ICE JAMS ON THE LOWER MOHAWK RIVER, NEW YORK: LESSONS FROM RECENT BREAKUP EVENTS

LEDERER, Jason R., Union College, Schenectady, NY 12301-1178, and GARVER, John I., Geology Department, Union College, Schenectady, NY 12308-2311


The principle hazard on the Mohawk River is flooding and ice jamming during breakup. In the last 170 years, about 80% of large floods have been thaw events with ice floes. In these events, flood stage elevation may be unrelated to discharge because ice jams can raise water levels rapidly, causing serious damage and prompting rapid emergency response. The January 1996 event on the Mohawk River was the fourth largest stage elevation in Schenectady in the last 100 years, and one of the top ten stage elevations in the last 170 yr. In Schenectady, the event was punctuated by a number of serious ice jams that resulted in higher than normal stage elevation and widespread flooding. Ice jamming and water backup occurred at the site of the old Burr Bridge abutments, which form a constriction in the channel. Stage elevation for the February 2000 event in Schenectady was not unusual (~3 m). This event was characterized by warm temperatures (~15 C) but the ice pack was unusually thick (380-500 mm) due very cold, snow-free weather. The ice floe successfully moved through Schenectady without incident. However, jamming of the 5-10-km-long floe occurred near Crescent, NY (~10-20 km downstream) where some 60 homes were evacuated and power was disrupted when ice snapped a utility pole. Ice scar frequency and elevation indicate that two jam levels occurred during this event. A ice jam formed at the Crescent Bridge where ice scar elevations have a maximum elevation of 2.9 m, but average ~1.2 to1.8m. A later ice jam formed at Crescent, NY, ~2 km upstream from Lock 6 where ice-scar elevations are as high as 4.4 m, but average ~2.1-2.4 m. These jams occurred due to: (a) channel constriction along a bedrock incised reach; (b) shallow channel due to sediment infilling upstream from Lock 6 which is a permanent dam.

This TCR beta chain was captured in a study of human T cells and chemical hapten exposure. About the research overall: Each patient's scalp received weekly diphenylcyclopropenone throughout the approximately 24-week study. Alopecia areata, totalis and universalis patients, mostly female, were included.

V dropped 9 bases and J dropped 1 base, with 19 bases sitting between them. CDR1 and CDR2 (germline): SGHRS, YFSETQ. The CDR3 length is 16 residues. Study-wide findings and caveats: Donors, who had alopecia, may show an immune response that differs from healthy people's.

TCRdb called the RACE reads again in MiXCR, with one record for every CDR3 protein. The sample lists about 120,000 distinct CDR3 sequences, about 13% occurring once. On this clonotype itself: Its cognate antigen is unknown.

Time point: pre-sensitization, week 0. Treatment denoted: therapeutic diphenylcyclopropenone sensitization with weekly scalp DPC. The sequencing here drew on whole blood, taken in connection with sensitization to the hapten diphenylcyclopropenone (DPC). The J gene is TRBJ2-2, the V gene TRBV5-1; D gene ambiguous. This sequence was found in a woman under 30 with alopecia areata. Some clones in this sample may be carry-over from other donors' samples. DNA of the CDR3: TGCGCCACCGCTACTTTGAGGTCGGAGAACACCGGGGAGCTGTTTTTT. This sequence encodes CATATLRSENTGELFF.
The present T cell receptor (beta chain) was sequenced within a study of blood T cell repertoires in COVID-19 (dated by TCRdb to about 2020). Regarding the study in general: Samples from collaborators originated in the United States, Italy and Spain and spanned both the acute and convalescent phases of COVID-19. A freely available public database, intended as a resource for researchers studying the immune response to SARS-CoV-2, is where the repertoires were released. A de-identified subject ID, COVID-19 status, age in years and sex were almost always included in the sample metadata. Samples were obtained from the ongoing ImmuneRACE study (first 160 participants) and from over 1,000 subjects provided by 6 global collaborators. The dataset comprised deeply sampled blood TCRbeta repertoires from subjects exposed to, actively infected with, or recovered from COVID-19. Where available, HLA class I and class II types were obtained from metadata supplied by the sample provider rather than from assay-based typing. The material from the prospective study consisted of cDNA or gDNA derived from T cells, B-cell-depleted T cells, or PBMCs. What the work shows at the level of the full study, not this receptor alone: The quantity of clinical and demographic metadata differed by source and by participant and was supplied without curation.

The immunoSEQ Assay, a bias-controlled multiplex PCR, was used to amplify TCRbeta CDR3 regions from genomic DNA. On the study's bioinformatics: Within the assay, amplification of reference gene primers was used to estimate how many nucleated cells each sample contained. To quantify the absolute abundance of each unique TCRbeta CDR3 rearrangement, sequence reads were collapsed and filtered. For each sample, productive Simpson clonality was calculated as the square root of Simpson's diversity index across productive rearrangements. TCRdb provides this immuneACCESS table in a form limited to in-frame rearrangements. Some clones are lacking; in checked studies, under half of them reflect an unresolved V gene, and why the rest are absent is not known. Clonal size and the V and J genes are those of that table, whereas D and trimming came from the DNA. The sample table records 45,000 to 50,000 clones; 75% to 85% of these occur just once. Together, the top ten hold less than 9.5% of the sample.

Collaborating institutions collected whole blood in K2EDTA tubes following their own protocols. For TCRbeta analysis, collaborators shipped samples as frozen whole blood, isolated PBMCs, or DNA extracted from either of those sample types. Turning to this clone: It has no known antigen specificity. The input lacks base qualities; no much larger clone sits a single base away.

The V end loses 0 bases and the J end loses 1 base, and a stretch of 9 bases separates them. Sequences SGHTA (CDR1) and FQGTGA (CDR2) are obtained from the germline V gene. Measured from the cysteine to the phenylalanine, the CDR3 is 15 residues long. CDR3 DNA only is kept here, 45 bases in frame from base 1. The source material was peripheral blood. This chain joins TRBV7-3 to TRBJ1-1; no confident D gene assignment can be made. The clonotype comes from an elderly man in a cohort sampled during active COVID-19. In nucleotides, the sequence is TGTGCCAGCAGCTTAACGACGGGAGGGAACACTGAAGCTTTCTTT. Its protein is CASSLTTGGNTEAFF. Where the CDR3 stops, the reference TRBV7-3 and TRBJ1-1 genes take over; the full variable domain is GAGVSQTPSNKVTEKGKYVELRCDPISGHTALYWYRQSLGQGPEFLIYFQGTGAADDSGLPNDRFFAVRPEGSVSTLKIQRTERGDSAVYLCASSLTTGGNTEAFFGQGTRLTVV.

Northeastern Section - 36th Annual Meeting (March 12-14, 2001)
Session No. 36--Booth# 2
Environmental Geoscience and Engineering Geology (Posters)
Sheraton Burlington: Lake Champlain Exhibition Hall
8:30 AM-12:00 PM, Wednesday, March 14, 2001


Copyright 2001 The Geological Society of America (GSA), all rights reserved. Permission is hereby granted to the author(s) of this abstract to reproduce and distribute it freely, for noncommercial purposes. Permission is hereby granted to any individual scientist to download a single copy of this electronic file and reproduce up to 20 paper copies for noncommercial purposes advancing science and education, including classroom use, providing all reproductions include the complete content shown here, including the author information. All other forms of reproduction and/or transmittal are prohibited without written permission from GSA Copyright Permissions.

 

REFERENCE/CITATION: Lederer, J.R., and Garver, J.I., 2001, Ice jams on the lower Mohawk River, New York: Lessons from recent breakup events. GSA Abstracts with Programs v. 33, n. 1, p. 73.


Funded, in part, by the National Science Foundation


Geology Department, Union College, Schenectady N.Y. 12308-3107.

Environmental Science and Policy Program, Union College, Schenectady N.Y. 12308-3107. All rights reserved. No part of the document can be copied and/or redistributed, electronically or otherwise, without written permission from the Director of the Environmental Studies Program, Union College, Schenectady NY, 12308-2311, USA.

This document can be located from http://minerva.union.edu/garverj/mohawk